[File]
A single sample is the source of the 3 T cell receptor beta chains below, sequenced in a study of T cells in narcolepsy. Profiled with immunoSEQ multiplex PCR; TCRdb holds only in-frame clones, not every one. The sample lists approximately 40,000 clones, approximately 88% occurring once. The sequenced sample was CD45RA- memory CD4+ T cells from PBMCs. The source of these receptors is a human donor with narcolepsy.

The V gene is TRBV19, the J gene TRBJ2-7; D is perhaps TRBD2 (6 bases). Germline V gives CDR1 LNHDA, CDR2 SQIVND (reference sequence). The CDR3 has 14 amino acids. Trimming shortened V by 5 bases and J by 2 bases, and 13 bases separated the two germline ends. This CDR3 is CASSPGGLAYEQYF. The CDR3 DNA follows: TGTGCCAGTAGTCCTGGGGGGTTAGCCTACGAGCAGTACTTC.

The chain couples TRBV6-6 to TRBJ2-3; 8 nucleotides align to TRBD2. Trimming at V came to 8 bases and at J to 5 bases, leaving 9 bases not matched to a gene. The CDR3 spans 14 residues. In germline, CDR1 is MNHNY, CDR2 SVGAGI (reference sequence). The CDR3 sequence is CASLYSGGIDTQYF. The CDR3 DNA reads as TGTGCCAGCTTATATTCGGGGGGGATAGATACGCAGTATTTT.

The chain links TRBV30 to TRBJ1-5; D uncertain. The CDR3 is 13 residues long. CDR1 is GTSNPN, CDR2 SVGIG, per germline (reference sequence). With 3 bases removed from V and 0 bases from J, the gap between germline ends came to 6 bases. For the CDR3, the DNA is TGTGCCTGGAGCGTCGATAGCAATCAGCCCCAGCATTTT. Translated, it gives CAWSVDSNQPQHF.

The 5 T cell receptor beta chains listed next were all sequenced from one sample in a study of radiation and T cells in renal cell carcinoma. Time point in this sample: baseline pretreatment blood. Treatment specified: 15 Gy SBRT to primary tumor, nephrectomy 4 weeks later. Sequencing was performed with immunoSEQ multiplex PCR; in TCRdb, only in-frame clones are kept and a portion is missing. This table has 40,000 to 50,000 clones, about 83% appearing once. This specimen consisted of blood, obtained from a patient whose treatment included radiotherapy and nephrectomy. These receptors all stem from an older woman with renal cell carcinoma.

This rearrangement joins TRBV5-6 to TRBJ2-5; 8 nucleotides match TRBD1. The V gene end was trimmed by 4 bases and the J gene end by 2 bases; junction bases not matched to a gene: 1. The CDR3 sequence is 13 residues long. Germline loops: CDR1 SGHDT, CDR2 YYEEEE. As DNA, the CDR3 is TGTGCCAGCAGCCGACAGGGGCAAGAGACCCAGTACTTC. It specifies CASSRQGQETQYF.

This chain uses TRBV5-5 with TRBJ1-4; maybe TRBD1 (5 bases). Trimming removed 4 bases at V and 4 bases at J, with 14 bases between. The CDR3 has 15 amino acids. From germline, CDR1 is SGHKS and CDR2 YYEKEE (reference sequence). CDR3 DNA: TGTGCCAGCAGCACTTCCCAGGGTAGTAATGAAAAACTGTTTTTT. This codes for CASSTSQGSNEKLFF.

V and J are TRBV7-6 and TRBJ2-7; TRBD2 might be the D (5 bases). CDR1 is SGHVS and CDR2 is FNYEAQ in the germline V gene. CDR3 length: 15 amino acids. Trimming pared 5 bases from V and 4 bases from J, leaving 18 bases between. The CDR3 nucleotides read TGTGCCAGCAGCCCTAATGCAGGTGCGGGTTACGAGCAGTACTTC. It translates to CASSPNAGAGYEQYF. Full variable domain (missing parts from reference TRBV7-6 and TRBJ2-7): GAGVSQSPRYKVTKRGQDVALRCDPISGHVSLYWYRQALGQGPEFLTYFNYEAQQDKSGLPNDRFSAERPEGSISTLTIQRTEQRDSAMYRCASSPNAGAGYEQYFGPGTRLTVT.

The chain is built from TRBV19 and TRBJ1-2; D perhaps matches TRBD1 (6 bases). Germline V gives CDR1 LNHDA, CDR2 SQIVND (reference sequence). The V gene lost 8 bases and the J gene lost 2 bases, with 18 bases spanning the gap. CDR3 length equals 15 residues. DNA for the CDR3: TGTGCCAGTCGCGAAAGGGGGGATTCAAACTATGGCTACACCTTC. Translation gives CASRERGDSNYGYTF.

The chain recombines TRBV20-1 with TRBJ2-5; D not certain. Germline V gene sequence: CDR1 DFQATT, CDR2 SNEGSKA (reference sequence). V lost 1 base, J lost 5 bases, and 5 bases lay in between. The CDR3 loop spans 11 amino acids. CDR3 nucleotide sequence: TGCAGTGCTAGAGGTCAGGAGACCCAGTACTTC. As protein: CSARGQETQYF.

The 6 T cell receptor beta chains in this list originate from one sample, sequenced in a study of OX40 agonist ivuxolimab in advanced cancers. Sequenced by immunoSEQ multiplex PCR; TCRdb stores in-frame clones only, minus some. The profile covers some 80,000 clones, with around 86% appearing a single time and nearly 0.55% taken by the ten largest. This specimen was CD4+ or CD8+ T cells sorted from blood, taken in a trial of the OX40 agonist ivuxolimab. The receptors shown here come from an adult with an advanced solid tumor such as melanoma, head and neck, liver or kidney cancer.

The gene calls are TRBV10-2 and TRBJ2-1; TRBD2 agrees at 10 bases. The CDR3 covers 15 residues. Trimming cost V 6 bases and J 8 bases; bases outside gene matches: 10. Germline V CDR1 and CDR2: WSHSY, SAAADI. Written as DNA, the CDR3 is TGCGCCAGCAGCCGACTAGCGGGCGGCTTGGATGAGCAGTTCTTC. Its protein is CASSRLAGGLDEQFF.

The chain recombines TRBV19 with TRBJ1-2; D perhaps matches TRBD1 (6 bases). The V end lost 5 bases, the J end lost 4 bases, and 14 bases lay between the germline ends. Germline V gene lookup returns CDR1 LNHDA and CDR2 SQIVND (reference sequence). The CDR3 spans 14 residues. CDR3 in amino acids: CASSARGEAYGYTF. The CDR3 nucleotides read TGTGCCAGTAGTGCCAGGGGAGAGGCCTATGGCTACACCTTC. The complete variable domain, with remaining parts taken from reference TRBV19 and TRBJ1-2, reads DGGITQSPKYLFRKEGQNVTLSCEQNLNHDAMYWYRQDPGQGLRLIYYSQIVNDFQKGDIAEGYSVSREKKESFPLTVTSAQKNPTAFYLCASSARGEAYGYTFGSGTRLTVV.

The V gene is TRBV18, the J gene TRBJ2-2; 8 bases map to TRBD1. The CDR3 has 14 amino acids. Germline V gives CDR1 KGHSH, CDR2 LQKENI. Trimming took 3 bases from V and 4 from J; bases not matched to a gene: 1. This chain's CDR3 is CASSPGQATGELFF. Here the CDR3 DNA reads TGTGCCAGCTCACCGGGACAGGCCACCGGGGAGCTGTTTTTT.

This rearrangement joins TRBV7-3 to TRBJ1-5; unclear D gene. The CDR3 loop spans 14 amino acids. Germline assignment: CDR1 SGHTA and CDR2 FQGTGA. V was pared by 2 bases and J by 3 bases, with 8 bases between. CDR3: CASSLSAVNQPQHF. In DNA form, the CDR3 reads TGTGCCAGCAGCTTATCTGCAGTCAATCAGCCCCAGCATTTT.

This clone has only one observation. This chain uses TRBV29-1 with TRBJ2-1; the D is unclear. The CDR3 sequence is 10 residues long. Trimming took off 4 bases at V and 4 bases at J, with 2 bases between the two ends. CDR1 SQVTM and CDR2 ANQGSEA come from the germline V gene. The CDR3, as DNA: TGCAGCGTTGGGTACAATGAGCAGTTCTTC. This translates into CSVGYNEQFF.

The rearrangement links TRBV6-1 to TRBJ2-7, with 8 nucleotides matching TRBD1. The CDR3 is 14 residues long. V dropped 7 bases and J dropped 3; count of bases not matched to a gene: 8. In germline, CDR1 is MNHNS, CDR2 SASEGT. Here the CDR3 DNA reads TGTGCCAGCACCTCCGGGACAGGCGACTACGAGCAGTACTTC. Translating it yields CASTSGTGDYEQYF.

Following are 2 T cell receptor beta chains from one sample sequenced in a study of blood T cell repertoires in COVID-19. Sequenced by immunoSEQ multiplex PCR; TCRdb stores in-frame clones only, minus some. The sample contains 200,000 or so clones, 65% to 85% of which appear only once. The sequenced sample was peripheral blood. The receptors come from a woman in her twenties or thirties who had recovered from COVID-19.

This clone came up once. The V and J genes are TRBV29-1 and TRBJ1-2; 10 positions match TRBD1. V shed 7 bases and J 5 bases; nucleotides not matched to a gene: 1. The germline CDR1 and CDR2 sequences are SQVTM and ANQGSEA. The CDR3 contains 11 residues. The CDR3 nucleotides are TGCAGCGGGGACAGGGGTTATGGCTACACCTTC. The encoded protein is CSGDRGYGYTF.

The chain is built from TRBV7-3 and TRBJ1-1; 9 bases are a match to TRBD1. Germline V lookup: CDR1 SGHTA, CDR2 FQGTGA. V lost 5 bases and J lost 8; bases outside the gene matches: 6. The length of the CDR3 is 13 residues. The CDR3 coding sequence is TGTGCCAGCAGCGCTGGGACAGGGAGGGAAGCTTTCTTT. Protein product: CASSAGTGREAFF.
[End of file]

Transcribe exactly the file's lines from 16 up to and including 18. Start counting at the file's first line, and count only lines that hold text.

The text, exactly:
This clone has only one observation. This chain uses TRBV29-1 with TRBJ2-1; the D is unclear. The CDR3 sequence is 10 residues long. Trimming took off 4 bases at V and 4 bases at J, with 2 bases between the two ends. CDR1 SQVTM and CDR2 ANQGSEA come from the germline V gene. The CDR3, as DNA: TGCAGCGTTGGGTACAATGAGCAGTTCTTC. This translates into CSVGYNEQFF.

The rearrangement links TRBV6-1 to TRBJ2-7, with 8 nucleotides matching TRBD1. The CDR3 is 14 residues long. V dropped 7 bases and J dropped 3; count of bases not matched to a gene: 8. In germline, CDR1 is MNHNS, CDR2 SASEGT. Here the CDR3 DNA reads TGTGCCAGCACCTCCGGGACAGGCGACTACGAGCAGTACTTC. Translating it yields CASTSGTGDYEQYF.

Following are 2 T cell receptor beta chains from one sample sequenced in a study of blood T cell repertoires in COVID-19. Sequenced by immunoSEQ multiplex PCR; TCRdb stores in-frame clones only, minus some. The sample contains 200,000 or so clones, 65% to 85% of which appear only once. The sequenced sample was peripheral blood. The receptors come from a woman in her twenties or thirties who had recovered from COVID-19.